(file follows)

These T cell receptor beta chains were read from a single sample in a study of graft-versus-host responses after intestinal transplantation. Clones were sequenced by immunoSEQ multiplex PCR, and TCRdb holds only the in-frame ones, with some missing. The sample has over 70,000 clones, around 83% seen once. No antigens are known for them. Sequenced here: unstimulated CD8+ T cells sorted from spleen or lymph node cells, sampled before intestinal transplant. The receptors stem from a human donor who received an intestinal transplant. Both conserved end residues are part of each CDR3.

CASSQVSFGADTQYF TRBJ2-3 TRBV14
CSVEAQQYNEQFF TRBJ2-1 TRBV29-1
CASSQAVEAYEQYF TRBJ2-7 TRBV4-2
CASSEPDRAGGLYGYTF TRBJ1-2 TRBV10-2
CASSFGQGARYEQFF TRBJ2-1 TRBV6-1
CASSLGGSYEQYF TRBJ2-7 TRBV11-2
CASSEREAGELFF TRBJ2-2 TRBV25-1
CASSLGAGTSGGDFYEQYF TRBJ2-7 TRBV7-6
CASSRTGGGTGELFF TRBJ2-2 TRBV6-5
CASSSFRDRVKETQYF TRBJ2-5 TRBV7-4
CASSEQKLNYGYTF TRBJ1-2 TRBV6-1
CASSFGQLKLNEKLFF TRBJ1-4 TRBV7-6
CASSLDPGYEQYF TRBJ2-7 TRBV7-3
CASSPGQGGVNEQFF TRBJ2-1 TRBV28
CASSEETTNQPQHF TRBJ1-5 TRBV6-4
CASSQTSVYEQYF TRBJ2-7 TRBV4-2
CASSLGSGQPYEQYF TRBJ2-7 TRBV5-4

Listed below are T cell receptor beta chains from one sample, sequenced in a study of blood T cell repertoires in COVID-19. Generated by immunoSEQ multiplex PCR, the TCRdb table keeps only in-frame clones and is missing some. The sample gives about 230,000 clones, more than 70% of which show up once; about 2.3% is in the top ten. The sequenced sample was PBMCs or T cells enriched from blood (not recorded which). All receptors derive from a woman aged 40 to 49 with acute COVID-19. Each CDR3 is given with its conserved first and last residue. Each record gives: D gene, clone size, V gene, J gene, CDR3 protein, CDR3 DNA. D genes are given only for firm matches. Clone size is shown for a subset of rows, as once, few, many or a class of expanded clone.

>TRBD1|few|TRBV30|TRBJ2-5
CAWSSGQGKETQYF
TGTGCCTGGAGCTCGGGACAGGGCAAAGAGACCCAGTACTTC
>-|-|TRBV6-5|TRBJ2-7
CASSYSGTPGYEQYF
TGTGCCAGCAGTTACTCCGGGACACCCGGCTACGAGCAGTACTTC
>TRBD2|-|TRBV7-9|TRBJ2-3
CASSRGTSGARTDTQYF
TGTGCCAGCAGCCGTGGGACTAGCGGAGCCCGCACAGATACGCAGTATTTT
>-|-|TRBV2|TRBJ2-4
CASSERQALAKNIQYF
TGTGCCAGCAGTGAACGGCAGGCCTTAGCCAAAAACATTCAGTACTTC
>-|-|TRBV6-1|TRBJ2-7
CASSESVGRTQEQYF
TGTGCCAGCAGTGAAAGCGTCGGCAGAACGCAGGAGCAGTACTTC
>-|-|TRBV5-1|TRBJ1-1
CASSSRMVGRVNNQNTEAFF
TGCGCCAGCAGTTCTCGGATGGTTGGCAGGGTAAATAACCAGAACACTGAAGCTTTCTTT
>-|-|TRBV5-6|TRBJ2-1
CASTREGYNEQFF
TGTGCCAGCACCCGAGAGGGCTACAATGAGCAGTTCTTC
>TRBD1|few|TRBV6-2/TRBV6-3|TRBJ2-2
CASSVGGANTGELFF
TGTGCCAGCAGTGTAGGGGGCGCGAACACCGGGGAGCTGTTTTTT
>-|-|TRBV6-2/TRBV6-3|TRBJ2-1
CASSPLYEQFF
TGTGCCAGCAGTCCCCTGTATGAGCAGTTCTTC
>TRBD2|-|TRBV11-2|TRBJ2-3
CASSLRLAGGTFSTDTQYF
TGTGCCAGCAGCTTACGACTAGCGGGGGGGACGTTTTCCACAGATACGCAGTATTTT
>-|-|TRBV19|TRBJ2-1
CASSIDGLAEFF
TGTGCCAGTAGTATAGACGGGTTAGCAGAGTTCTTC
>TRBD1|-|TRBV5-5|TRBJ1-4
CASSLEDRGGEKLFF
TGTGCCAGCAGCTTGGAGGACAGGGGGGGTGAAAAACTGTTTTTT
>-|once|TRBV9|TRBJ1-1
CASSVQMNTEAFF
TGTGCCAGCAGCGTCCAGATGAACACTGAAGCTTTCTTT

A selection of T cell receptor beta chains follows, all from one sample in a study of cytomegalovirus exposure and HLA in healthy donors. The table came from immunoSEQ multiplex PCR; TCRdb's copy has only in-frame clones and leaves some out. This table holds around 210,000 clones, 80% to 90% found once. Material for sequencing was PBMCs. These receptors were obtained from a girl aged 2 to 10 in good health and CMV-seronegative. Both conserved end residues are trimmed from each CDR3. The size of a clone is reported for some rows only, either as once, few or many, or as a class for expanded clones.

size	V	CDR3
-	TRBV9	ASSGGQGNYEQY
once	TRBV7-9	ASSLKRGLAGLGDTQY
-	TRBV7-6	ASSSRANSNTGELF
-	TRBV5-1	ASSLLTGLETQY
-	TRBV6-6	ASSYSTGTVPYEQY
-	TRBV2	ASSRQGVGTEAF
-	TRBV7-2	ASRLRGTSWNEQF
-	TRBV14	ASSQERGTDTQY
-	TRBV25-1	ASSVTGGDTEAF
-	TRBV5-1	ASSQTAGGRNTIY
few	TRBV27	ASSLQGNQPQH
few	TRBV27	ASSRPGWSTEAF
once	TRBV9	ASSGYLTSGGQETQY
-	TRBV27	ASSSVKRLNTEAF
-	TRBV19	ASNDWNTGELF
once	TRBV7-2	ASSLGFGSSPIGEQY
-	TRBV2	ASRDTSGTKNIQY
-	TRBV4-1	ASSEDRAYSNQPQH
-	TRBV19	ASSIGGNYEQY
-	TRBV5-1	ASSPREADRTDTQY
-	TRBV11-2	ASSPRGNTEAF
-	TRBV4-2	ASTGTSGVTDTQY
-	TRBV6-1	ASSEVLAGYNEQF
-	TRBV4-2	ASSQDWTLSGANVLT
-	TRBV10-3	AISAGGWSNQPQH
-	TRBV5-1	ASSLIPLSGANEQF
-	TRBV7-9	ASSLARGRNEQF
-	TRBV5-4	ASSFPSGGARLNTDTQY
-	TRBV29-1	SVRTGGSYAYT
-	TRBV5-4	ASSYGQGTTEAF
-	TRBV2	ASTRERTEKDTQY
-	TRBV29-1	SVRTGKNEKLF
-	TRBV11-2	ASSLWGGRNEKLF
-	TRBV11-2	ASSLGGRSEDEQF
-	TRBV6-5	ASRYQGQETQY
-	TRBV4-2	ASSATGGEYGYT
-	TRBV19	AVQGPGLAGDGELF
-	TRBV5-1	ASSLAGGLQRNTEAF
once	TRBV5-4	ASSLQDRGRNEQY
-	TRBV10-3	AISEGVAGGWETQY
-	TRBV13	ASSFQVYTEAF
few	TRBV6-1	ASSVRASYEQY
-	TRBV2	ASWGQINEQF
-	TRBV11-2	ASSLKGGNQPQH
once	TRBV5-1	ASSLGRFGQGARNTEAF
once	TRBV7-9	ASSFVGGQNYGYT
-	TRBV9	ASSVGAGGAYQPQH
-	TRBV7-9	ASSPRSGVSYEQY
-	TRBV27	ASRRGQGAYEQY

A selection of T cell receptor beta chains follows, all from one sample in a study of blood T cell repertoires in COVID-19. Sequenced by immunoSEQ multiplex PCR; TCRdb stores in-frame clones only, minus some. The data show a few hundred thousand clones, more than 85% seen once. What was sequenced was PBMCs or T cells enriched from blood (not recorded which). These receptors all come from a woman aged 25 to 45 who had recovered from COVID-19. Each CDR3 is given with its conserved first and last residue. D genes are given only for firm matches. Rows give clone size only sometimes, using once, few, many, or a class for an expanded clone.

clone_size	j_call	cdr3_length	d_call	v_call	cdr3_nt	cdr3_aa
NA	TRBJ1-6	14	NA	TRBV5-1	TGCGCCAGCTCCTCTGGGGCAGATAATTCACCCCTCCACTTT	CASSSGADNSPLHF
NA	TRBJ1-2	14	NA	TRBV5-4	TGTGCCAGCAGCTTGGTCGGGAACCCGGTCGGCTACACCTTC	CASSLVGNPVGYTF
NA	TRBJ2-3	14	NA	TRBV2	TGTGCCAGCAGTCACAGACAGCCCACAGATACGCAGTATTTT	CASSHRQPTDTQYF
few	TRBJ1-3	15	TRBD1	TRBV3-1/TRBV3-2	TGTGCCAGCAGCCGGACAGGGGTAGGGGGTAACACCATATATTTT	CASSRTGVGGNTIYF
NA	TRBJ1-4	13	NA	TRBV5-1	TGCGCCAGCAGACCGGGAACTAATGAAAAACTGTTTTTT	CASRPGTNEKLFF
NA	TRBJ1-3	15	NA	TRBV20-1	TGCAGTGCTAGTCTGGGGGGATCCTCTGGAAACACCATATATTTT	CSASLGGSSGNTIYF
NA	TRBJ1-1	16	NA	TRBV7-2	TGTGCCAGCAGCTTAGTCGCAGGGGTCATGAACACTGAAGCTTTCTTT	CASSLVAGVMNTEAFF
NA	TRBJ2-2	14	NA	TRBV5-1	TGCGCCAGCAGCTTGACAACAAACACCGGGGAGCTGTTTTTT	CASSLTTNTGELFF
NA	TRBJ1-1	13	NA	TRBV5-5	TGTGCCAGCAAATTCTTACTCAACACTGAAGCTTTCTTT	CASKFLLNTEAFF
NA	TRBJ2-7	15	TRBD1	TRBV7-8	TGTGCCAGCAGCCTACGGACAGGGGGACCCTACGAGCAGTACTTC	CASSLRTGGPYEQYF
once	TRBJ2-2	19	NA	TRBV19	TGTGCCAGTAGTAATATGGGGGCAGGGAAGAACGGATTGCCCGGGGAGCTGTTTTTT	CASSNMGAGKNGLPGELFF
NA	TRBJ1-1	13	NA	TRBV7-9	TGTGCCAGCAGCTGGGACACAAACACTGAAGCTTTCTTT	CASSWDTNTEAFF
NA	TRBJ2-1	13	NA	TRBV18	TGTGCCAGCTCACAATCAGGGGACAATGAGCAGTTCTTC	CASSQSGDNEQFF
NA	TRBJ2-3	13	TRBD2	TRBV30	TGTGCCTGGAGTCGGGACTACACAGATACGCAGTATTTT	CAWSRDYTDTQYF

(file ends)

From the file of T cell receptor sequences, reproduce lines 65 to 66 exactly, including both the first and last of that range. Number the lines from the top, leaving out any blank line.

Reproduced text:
-	TRBV6-6	ASSYSTGTVPYEQY
-	TRBV2	ASSRQGVGTEAF